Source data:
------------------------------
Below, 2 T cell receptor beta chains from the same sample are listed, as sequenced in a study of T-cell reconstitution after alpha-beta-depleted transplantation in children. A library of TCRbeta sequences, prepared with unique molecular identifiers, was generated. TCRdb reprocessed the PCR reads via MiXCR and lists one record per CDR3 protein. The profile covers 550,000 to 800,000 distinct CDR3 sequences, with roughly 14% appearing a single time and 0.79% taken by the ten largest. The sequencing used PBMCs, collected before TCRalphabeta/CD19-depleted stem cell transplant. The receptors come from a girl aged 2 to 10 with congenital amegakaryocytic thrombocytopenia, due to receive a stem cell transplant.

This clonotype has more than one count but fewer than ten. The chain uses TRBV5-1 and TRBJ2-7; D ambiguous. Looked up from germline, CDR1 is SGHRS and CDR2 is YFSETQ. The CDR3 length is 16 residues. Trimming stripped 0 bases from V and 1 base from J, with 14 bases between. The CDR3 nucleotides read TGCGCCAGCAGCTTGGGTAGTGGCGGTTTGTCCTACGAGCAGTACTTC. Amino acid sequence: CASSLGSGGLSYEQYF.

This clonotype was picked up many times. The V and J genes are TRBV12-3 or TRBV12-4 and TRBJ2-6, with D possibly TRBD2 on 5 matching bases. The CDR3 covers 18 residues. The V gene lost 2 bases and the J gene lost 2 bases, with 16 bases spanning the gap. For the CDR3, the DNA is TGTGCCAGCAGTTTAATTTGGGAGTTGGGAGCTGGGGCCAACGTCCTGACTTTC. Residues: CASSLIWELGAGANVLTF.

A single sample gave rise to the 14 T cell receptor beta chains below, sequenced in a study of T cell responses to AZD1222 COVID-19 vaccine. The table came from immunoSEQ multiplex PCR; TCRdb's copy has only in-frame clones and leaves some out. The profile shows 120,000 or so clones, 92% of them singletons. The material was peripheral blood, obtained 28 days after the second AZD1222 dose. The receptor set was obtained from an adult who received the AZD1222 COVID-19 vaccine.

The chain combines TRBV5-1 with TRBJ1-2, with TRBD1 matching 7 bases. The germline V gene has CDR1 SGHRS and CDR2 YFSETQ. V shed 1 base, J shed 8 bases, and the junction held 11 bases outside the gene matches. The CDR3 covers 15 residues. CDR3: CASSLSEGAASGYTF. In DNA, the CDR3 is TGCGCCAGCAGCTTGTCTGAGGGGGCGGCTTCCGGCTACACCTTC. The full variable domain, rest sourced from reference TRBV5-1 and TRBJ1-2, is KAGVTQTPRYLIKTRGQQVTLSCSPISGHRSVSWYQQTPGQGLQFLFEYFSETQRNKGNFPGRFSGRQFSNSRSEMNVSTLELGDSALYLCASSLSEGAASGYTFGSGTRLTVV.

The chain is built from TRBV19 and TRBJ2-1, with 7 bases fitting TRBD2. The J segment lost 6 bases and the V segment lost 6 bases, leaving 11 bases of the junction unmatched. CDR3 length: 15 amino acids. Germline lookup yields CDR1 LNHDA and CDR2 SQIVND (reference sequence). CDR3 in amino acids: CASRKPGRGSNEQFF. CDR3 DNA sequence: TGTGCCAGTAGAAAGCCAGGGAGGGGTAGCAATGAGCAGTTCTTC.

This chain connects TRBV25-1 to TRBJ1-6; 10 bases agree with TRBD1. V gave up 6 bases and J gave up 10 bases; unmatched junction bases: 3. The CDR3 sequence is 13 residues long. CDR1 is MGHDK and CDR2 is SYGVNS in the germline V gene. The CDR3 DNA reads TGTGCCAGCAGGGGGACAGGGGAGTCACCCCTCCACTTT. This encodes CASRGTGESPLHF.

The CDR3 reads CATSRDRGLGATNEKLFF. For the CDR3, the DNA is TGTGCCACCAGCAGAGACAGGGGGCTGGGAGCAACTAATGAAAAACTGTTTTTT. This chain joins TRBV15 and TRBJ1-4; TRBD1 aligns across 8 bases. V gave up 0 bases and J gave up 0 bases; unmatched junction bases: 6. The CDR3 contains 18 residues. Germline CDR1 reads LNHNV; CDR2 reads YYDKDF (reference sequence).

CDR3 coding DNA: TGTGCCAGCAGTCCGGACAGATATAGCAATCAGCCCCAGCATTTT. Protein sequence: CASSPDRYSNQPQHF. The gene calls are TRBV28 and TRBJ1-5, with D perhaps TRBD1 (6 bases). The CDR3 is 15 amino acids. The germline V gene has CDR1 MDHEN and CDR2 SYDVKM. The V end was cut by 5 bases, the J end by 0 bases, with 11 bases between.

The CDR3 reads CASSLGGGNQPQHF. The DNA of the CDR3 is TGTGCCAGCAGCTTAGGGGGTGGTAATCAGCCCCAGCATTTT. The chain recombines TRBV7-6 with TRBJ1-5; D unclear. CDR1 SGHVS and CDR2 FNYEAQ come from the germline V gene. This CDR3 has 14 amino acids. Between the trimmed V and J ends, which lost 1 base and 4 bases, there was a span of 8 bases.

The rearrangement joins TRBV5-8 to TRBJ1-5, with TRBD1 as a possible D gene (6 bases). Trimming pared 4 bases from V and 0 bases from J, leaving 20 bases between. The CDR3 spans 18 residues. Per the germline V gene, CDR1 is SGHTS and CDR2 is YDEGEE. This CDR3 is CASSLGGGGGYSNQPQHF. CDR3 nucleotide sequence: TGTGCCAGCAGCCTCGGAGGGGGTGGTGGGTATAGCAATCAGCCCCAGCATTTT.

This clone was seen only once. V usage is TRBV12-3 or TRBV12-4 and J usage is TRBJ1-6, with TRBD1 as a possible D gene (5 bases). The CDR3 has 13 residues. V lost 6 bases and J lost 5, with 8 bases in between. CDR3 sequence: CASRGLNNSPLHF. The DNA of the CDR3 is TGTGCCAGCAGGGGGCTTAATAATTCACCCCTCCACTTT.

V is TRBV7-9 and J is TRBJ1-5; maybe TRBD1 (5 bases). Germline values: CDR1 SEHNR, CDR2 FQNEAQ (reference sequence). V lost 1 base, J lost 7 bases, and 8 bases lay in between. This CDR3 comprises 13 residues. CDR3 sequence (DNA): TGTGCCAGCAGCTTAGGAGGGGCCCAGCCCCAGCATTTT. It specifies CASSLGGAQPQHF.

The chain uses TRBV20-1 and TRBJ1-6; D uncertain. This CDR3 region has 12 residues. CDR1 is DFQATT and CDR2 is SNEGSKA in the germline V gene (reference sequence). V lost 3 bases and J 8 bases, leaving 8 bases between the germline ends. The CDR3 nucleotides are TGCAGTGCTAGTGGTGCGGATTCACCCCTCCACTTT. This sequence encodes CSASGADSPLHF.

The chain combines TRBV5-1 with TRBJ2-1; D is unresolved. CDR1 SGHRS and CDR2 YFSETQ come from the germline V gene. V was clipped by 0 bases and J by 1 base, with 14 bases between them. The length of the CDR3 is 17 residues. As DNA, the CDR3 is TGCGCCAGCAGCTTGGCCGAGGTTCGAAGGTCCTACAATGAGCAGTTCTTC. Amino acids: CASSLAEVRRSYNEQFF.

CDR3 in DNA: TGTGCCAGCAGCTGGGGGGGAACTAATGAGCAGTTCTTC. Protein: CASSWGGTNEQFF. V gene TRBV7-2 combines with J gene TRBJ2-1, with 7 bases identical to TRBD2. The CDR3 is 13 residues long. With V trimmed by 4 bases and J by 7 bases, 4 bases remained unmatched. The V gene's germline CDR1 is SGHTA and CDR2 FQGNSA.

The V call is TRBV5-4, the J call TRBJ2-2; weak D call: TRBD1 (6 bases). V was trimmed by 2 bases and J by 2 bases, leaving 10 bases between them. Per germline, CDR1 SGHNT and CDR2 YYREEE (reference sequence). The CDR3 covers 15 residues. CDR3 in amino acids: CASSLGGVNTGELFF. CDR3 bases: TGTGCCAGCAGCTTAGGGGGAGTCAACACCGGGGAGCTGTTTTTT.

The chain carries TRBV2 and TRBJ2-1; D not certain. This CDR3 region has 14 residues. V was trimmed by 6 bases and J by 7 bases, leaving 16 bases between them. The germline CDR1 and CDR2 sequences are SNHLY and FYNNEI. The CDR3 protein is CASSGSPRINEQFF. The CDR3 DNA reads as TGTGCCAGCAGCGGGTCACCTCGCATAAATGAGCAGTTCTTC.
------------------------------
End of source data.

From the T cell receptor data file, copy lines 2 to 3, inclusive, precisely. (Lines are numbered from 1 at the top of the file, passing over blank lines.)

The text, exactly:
This clonotype has more than one count but fewer than ten. The chain uses TRBV5-1 and TRBJ2-7; D ambiguous. Looked up from germline, CDR1 is SGHRS and CDR2 is YFSETQ. The CDR3 length is 16 residues. Trimming stripped 0 bases from V and 1 base from J, with 14 bases between. The CDR3 nucleotides read TGCGCCAGCAGCTTGGGTAGTGGCGGTTTGTCCTACGAGCAGTACTTC. Amino acid sequence: CASSLGSGGLSYEQYF.

This clonotype was picked up many times. The V and J genes are TRBV12-3 or TRBV12-4 and TRBJ2-6, with D possibly TRBD2 on 5 matching bases. The CDR3 covers 18 residues. The V gene lost 2 bases and the J gene lost 2 bases, with 16 bases spanning the gap. For the CDR3, the DNA is TGTGCCAGCAGTTTAATTTGGGAGTTGGGAGCTGGGGCCAACGTCCTGACTTTC. Residues: CASSLIWELGAGANVLTF.